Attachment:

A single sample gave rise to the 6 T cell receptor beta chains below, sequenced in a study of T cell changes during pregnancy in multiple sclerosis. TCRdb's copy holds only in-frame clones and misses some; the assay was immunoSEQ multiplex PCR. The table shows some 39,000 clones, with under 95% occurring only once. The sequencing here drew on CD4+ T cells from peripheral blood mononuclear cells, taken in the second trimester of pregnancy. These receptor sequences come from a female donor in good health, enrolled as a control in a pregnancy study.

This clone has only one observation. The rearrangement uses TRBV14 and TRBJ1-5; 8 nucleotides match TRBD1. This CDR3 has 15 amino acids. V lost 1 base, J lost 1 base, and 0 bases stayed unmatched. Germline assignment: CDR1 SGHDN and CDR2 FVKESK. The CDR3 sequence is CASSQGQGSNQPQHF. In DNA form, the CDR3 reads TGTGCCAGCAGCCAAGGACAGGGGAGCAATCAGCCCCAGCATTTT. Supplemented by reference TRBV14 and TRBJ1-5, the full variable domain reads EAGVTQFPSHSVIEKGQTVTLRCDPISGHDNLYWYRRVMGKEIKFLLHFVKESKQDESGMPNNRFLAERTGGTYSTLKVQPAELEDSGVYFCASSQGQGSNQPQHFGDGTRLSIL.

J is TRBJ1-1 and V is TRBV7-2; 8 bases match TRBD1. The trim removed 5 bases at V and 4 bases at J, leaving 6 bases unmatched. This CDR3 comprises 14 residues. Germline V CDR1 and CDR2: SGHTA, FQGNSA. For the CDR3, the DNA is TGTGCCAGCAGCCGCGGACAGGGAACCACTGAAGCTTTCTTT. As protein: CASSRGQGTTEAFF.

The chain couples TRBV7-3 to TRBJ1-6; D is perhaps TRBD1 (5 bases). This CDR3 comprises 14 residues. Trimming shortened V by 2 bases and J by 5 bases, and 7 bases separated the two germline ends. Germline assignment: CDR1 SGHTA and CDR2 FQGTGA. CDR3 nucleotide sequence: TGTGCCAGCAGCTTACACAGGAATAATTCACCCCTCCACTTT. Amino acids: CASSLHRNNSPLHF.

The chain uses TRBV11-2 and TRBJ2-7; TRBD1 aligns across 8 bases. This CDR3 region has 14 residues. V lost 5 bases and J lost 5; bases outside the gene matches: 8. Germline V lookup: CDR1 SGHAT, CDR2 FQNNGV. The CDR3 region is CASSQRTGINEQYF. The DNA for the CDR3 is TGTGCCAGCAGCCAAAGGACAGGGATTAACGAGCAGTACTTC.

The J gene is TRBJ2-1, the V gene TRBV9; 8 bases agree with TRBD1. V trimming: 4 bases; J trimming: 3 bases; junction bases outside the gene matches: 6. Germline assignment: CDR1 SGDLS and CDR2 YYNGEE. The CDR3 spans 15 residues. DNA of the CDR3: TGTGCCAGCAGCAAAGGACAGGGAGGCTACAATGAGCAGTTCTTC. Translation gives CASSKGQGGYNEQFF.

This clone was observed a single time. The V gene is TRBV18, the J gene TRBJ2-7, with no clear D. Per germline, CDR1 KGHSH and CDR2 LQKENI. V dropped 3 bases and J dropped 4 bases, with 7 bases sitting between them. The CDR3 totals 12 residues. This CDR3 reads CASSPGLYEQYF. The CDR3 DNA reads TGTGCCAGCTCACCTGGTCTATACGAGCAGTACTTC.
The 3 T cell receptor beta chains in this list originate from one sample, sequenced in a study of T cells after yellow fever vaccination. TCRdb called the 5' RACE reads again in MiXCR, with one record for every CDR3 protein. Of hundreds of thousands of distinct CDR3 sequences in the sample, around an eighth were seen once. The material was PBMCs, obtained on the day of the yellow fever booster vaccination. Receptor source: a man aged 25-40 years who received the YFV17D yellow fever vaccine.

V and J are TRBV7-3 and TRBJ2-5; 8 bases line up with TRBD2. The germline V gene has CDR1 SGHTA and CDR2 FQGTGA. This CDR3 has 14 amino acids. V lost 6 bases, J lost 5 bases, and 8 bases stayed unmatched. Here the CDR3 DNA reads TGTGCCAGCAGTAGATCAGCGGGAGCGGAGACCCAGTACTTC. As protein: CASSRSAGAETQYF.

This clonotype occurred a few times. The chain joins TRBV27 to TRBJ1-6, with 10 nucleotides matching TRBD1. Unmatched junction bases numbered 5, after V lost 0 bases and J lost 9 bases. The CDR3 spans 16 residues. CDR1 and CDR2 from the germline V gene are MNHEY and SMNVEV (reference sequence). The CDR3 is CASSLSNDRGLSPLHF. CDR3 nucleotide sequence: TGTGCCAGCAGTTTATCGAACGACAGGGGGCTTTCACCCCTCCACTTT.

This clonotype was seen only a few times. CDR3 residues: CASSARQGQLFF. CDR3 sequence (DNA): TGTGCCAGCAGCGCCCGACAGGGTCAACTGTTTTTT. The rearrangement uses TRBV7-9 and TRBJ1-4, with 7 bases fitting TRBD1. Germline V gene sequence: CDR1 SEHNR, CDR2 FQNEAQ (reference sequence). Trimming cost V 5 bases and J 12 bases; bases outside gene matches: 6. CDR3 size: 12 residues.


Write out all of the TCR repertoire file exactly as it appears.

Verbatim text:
A single sample gave rise to the 6 T cell receptor beta chains below, sequenced in a study of T cell changes during pregnancy in multiple sclerosis. TCRdb's copy holds only in-frame clones and misses some; the assay was immunoSEQ multiplex PCR. The table shows some 39,000 clones, with under 95% occurring only once. The sequencing here drew on CD4+ T cells from peripheral blood mononuclear cells, taken in the second trimester of pregnancy. These receptor sequences come from a female donor in good health, enrolled as a control in a pregnancy study.

This clone has only one observation. The rearrangement uses TRBV14 and TRBJ1-5; 8 nucleotides match TRBD1. This CDR3 has 15 amino acids. V lost 1 base, J lost 1 base, and 0 bases stayed unmatched. Germline assignment: CDR1 SGHDN and CDR2 FVKESK. The CDR3 sequence is CASSQGQGSNQPQHF. In DNA form, the CDR3 reads TGTGCCAGCAGCCAAGGACAGGGGAGCAATCAGCCCCAGCATTTT. Supplemented by reference TRBV14 and TRBJ1-5, the full variable domain reads EAGVTQFPSHSVIEKGQTVTLRCDPISGHDNLYWYRRVMGKEIKFLLHFVKESKQDESGMPNNRFLAERTGGTYSTLKVQPAELEDSGVYFCASSQGQGSNQPQHFGDGTRLSIL.

J is TRBJ1-1 and V is TRBV7-2; 8 bases match TRBD1. The trim removed 5 bases at V and 4 bases at J, leaving 6 bases unmatched. This CDR3 comprises 14 residues. Germline V CDR1 and CDR2: SGHTA, FQGNSA. For the CDR3, the DNA is TGTGCCAGCAGCCGCGGACAGGGAACCACTGAAGCTTTCTTT. As protein: CASSRGQGTTEAFF.

The chain couples TRBV7-3 to TRBJ1-6; D is perhaps TRBD1 (5 bases). This CDR3 comprises 14 residues. Trimming shortened V by 2 bases and J by 5 bases, and 7 bases separated the two germline ends. Germline assignment: CDR1 SGHTA and CDR2 FQGTGA. CDR3 nucleotide sequence: TGTGCCAGCAGCTTACACAGGAATAATTCACCCCTCCACTTT. Amino acids: CASSLHRNNSPLHF.

The chain uses TRBV11-2 and TRBJ2-7; TRBD1 aligns across 8 bases. This CDR3 region has 14 residues. V lost 5 bases and J lost 5; bases outside the gene matches: 8. Germline V lookup: CDR1 SGHAT, CDR2 FQNNGV. The CDR3 region is CASSQRTGINEQYF. The DNA for the CDR3 is TGTGCCAGCAGCCAAAGGACAGGGATTAACGAGCAGTACTTC.

The J gene is TRBJ2-1, the V gene TRBV9; 8 bases agree with TRBD1. V trimming: 4 bases; J trimming: 3 bases; junction bases outside the gene matches: 6. Germline assignment: CDR1 SGDLS and CDR2 YYNGEE. The CDR3 spans 15 residues. DNA of the CDR3: TGTGCCAGCAGCAAAGGACAGGGAGGCTACAATGAGCAGTTCTTC. Translation gives CASSKGQGGYNEQFF.

This clone was observed a single time. The V gene is TRBV18, the J gene TRBJ2-7, with no clear D. Per germline, CDR1 KGHSH and CDR2 LQKENI. V dropped 3 bases and J dropped 4 bases, with 7 bases sitting between them. The CDR3 totals 12 residues. This CDR3 reads CASSPGLYEQYF. The CDR3 DNA reads TGTGCCAGCTCACCTGGTCTATACGAGCAGTACTTC.
The 3 T cell receptor beta chains in this list originate from one sample, sequenced in a study of T cells after yellow fever vaccination. TCRdb called the 5' RACE reads again in MiXCR, with one record for every CDR3 protein. Of hundreds of thousands of distinct CDR3 sequences in the sample, around an eighth were seen once. The material was PBMCs, obtained on the day of the yellow fever booster vaccination. Receptor source: a man aged 25-40 years who received the YFV17D yellow fever vaccine.

V and J are TRBV7-3 and TRBJ2-5; 8 bases line up with TRBD2. The germline V gene has CDR1 SGHTA and CDR2 FQGTGA. This CDR3 has 14 amino acids. V lost 6 bases, J lost 5 bases, and 8 bases stayed unmatched. Here the CDR3 DNA reads TGTGCCAGCAGTAGATCAGCGGGAGCGGAGACCCAGTACTTC. As protein: CASSRSAGAETQYF.

This clonotype occurred a few times. The chain joins TRBV27 to TRBJ1-6, with 10 nucleotides matching TRBD1. Unmatched junction bases numbered 5, after V lost 0 bases and J lost 9 bases. The CDR3 spans 16 residues. CDR1 and CDR2 from the germline V gene are MNHEY and SMNVEV (reference sequence). The CDR3 is CASSLSNDRGLSPLHF. CDR3 nucleotide sequence: TGTGCCAGCAGTTTATCGAACGACAGGGGGCTTTCACCCCTCCACTTT.

This clonotype was seen only a few times. CDR3 residues: CASSARQGQLFF. CDR3 sequence (DNA): TGTGCCAGCAGCGCCCGACAGGGTCAACTGTTTTTT. The rearrangement uses TRBV7-9 and TRBJ1-4, with 7 bases fitting TRBD1. Germline V gene sequence: CDR1 SEHNR, CDR2 FQNEAQ (reference sequence). Trimming cost V 5 bases and J 12 bases; bases outside gene matches: 6. CDR3 size: 12 residues.